The tech industry in the Southeast needs increased visibility to become comparable to other major tech hubs.
Developing incubators and accelerator programs are critical to the growth of tech startups.
Glenn Oken is a managing director at Mangrove Equity Partners in Tampa, FL, where he focuses on originating deal opportunities and qualifying acquisition candidates. Glenn has been a private equity investor focusing on the lower middle market for 27 years and has completed 129 transactions across 57 different niche industries.
For lower middle market companies in Florida, there are no longer geographic barriers. Money is willing to travel.
However, capital for startup companies may more commonly find seed funding through local angel groups and investors. Once they prove their business model they tend to attract interest from local investors, or from the start-up focused areas of the country.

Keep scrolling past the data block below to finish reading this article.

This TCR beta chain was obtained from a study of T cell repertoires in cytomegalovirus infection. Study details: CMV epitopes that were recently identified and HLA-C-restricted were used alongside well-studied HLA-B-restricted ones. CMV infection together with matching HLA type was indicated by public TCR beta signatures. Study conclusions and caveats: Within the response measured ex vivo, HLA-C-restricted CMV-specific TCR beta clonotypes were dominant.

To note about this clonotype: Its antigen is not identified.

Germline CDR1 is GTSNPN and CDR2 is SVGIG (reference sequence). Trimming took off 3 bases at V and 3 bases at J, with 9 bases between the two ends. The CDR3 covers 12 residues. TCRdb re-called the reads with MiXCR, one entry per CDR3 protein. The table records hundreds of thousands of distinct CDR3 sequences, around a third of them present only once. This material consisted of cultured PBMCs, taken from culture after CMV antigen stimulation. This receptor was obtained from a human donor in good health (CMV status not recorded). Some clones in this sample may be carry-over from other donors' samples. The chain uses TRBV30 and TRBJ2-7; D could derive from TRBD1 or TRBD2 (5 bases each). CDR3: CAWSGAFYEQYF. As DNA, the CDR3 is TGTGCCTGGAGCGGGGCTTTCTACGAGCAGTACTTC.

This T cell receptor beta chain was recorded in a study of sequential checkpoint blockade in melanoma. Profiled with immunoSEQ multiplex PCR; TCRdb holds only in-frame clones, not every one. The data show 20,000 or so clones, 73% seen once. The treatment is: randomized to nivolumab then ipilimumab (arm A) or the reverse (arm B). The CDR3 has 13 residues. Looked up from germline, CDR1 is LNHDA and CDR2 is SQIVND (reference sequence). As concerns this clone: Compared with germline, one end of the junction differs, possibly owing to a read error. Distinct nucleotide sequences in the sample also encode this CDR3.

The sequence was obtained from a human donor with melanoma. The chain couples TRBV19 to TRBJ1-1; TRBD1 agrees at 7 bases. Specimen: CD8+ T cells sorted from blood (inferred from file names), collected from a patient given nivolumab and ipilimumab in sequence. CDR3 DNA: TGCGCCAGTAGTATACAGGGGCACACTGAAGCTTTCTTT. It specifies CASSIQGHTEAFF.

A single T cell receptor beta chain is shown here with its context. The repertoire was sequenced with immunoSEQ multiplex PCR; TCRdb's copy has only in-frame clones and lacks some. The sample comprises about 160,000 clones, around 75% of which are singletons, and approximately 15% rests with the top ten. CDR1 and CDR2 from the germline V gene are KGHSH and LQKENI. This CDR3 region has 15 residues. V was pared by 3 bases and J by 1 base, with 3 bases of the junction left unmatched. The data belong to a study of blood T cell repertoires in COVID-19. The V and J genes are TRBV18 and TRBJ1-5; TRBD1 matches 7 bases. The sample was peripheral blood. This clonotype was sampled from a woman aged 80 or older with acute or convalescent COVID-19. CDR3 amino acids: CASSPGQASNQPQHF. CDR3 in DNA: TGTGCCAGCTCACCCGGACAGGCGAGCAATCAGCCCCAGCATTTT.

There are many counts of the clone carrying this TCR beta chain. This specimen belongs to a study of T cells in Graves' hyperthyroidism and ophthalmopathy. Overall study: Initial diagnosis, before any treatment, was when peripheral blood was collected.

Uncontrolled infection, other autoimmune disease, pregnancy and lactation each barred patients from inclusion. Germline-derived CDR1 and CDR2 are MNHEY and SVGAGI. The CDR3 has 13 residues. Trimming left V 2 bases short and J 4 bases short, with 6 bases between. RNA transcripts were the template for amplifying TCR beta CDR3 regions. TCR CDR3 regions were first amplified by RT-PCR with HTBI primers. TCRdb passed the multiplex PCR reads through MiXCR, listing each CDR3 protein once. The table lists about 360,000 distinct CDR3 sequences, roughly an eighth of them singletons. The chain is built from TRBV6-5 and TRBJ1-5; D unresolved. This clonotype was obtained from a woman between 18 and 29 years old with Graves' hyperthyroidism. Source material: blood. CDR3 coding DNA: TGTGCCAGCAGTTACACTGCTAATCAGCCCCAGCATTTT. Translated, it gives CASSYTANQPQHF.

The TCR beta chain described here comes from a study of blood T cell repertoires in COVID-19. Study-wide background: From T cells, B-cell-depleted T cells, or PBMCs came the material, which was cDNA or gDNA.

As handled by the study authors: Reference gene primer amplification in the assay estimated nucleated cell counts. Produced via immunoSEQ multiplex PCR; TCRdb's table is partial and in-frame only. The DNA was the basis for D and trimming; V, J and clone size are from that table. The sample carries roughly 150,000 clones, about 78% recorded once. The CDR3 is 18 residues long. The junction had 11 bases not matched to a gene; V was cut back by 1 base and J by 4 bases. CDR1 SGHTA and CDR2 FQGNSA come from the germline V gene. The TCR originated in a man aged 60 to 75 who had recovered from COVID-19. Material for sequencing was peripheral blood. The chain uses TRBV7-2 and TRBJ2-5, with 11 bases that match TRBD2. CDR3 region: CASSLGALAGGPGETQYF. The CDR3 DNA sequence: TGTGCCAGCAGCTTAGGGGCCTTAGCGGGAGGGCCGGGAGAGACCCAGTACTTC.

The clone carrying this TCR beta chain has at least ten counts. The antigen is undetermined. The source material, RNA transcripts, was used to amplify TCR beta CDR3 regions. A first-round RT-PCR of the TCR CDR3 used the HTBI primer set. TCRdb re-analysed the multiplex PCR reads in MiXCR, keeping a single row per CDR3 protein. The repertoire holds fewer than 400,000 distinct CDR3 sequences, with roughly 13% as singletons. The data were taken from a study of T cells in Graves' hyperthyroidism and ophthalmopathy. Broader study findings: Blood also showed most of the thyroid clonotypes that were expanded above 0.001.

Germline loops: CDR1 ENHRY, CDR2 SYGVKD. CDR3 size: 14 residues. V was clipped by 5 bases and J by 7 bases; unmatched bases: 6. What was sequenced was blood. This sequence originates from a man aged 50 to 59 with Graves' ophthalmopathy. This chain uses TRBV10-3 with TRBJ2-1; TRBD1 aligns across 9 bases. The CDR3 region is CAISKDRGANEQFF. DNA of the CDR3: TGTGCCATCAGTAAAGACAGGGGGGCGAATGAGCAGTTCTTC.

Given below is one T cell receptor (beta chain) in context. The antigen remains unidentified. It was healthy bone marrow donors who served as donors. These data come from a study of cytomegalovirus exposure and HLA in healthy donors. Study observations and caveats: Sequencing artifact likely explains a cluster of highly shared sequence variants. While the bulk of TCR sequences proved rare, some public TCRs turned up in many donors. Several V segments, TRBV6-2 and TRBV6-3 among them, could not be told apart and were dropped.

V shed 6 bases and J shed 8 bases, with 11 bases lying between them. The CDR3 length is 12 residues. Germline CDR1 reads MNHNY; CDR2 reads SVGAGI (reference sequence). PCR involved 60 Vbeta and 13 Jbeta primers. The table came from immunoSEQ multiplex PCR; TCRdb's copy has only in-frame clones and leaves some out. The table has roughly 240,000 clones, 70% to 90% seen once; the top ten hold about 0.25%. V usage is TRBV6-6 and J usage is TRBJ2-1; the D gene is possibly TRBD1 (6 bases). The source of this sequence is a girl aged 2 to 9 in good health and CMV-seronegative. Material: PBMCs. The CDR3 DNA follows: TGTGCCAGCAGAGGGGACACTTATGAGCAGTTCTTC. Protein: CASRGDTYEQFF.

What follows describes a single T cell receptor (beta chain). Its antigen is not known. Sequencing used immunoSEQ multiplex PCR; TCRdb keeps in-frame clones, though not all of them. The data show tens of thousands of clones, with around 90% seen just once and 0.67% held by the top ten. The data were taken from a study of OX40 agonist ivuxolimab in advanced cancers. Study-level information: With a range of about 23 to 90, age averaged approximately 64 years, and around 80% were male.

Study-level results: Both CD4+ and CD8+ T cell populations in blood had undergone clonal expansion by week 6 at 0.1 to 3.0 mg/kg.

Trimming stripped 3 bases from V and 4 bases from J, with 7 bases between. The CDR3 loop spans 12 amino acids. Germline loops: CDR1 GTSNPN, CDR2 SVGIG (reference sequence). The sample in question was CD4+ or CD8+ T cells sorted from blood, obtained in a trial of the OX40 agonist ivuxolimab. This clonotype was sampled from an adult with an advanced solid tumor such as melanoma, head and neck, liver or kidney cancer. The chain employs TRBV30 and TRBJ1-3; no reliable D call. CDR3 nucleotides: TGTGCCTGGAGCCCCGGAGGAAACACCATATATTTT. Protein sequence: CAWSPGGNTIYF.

Face-to-face meetings are essential in M&A deals. While numbers are important, relationships are key. In-person meetings give both sides an opportunity to assess the character of a potential partner.
As equity partners seek out lower middle-market companies, they look for those whose products or services are essential, non-cyclical and non-commoditized. Often, this ends up being companies with some measure of engineering content, customization, or technical capability who offer mission-critical products or services.
Thanks to the strength of the manufacturing and industrial services sector, the South may be one of the best regions for investors focused on those industry categories.